This chapter argues that the assumption that mainstream education—supported by sign language interpreting—can provide deaf students with fair and appropriate public education may be unfounded. It describes research that emphasizes the need to understand better the complex personal and functional interactions of students, instructors, interpreters, and settings if educational interpreting—and interpreted education— is to be optimally beneficial for deaf students.

Publication Date



This chapter has been accepted for publication in Marschark, M., Peterson, R., & Winston, E.A., Editors. Interpreting and interpreter education: Directions for research and practice. New York: Oxford University Press.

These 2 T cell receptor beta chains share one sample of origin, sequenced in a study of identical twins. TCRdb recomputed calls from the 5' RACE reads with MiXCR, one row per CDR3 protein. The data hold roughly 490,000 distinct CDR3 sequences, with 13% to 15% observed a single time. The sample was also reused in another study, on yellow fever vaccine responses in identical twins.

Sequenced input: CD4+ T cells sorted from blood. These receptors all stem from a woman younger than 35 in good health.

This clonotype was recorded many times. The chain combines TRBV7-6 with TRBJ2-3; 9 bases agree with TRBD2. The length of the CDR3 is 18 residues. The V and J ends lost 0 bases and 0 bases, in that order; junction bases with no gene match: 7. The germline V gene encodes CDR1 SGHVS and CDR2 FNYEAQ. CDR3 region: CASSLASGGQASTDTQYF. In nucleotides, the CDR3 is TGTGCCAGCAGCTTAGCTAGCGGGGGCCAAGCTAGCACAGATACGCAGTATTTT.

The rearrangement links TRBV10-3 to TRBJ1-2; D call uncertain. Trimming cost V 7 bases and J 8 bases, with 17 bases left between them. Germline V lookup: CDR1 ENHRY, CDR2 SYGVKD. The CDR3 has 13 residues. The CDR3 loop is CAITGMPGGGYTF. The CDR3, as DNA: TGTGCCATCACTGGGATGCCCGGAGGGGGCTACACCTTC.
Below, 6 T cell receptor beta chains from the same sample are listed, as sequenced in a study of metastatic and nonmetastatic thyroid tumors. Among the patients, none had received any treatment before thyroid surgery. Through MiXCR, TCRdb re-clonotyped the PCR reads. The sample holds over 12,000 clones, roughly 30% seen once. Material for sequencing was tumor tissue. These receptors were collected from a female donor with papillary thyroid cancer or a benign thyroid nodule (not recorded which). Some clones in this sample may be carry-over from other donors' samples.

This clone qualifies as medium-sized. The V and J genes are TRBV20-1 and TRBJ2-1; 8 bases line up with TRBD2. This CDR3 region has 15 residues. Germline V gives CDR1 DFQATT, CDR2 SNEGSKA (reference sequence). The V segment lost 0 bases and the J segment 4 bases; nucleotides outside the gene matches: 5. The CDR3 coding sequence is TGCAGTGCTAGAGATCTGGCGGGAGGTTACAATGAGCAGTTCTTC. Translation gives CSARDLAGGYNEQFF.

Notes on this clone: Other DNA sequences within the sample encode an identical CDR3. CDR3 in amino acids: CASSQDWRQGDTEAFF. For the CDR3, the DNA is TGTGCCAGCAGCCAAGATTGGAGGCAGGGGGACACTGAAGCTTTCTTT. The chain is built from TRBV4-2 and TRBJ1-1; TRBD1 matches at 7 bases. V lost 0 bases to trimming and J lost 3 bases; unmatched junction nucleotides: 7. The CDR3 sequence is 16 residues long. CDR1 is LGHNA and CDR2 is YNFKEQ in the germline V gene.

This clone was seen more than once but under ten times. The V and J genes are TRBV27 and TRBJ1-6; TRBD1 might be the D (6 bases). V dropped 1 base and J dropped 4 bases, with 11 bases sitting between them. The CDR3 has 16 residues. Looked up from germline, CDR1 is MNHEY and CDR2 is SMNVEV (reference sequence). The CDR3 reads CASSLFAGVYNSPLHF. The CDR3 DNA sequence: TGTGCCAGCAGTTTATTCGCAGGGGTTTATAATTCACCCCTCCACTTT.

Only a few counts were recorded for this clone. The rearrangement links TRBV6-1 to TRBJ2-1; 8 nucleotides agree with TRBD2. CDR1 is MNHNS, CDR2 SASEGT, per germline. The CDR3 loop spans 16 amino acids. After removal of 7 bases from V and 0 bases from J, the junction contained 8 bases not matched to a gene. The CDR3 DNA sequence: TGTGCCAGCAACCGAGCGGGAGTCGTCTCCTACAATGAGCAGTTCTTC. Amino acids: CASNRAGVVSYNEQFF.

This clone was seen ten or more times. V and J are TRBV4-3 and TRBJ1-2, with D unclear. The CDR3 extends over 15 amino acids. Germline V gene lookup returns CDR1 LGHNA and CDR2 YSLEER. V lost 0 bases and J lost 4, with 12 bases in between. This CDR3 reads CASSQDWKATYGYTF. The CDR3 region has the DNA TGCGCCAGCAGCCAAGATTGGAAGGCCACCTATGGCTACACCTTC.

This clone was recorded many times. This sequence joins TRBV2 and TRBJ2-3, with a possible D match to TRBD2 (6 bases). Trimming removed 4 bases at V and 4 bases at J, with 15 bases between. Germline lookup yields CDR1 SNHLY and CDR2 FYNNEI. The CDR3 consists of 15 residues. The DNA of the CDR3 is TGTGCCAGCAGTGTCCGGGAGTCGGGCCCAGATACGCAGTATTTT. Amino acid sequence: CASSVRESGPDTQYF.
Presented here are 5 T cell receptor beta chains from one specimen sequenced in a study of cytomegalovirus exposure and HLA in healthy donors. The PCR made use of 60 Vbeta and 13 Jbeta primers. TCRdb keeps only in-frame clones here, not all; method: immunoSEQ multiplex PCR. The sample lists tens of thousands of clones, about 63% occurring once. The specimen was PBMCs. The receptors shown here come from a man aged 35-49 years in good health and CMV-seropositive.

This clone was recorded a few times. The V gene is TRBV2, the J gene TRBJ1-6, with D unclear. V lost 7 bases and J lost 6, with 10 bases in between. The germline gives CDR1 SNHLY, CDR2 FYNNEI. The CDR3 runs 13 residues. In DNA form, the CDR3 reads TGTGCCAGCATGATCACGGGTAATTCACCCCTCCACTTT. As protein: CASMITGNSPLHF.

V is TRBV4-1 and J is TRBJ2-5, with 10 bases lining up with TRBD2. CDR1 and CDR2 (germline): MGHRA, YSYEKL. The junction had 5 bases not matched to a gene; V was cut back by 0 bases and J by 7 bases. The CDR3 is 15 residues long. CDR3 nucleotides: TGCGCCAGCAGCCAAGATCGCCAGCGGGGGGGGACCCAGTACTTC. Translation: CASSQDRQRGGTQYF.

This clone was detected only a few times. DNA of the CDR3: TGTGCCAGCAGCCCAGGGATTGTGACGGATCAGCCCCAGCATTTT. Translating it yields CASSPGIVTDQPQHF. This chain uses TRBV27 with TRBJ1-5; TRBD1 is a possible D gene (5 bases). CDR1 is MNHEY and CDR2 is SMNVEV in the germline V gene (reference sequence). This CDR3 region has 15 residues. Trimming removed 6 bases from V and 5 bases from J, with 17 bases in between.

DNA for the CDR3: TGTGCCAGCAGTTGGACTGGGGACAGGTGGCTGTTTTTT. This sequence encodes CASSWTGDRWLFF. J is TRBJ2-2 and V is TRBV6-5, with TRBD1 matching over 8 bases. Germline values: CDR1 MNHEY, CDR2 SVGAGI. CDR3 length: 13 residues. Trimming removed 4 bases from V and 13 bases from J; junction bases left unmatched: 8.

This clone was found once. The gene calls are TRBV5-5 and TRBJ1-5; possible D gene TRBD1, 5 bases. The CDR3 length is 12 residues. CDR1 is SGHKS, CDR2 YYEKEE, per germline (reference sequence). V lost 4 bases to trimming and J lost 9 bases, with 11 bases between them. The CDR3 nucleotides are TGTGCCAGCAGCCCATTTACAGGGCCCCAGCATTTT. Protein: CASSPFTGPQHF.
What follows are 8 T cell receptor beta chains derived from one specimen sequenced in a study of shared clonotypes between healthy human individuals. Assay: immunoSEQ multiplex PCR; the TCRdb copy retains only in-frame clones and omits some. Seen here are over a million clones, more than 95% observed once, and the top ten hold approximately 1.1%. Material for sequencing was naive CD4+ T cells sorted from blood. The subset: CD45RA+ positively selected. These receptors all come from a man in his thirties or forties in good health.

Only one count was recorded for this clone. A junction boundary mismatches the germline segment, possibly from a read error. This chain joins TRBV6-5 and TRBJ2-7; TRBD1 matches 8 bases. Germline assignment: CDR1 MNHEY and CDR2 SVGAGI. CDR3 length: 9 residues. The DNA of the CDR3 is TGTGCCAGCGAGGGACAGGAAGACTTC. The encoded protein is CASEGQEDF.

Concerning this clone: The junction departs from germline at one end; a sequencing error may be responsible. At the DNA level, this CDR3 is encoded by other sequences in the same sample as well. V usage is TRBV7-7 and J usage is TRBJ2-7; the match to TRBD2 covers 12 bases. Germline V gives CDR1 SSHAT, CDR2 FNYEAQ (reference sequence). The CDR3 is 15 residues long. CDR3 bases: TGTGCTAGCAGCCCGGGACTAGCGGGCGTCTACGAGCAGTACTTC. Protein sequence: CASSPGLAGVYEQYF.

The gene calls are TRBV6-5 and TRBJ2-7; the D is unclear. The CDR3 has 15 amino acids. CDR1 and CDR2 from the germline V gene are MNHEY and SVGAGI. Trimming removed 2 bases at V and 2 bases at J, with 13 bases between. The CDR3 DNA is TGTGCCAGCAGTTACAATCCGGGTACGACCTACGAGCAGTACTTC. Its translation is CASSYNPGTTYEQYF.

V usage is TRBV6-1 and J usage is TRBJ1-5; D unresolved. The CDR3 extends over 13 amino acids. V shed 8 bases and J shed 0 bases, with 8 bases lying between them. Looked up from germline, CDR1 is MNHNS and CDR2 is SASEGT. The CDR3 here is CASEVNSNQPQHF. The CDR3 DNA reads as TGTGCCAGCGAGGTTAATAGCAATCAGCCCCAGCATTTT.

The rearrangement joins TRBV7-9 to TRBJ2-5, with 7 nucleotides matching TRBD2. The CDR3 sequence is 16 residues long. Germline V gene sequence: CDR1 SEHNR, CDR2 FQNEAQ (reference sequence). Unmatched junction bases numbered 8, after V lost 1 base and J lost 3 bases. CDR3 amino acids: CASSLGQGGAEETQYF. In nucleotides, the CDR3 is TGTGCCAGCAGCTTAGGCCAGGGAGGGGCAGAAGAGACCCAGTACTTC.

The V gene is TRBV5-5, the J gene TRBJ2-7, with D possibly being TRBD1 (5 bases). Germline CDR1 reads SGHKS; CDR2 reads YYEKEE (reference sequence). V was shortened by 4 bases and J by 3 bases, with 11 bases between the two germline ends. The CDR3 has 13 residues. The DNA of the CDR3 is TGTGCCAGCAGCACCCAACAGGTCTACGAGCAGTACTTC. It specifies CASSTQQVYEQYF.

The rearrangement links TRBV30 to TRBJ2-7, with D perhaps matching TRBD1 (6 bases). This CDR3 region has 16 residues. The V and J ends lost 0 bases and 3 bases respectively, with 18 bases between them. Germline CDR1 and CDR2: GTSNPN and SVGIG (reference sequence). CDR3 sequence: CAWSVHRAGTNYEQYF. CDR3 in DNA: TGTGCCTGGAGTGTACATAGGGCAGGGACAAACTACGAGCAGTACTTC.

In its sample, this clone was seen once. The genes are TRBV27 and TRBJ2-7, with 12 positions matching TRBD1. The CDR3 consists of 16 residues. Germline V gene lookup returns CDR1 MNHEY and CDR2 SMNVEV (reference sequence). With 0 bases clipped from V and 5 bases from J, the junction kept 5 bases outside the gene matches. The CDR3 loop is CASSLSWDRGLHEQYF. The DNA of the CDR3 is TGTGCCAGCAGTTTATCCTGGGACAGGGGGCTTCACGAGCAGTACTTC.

Note: imported from RIT’s Digital Media Library running on DSpace to RIT Scholar Works in February 2014.

Document Type

Book Chapter

Department, Program, or Center

American Sign Language and Interpreting Education (NTID)


RIT – Main Campus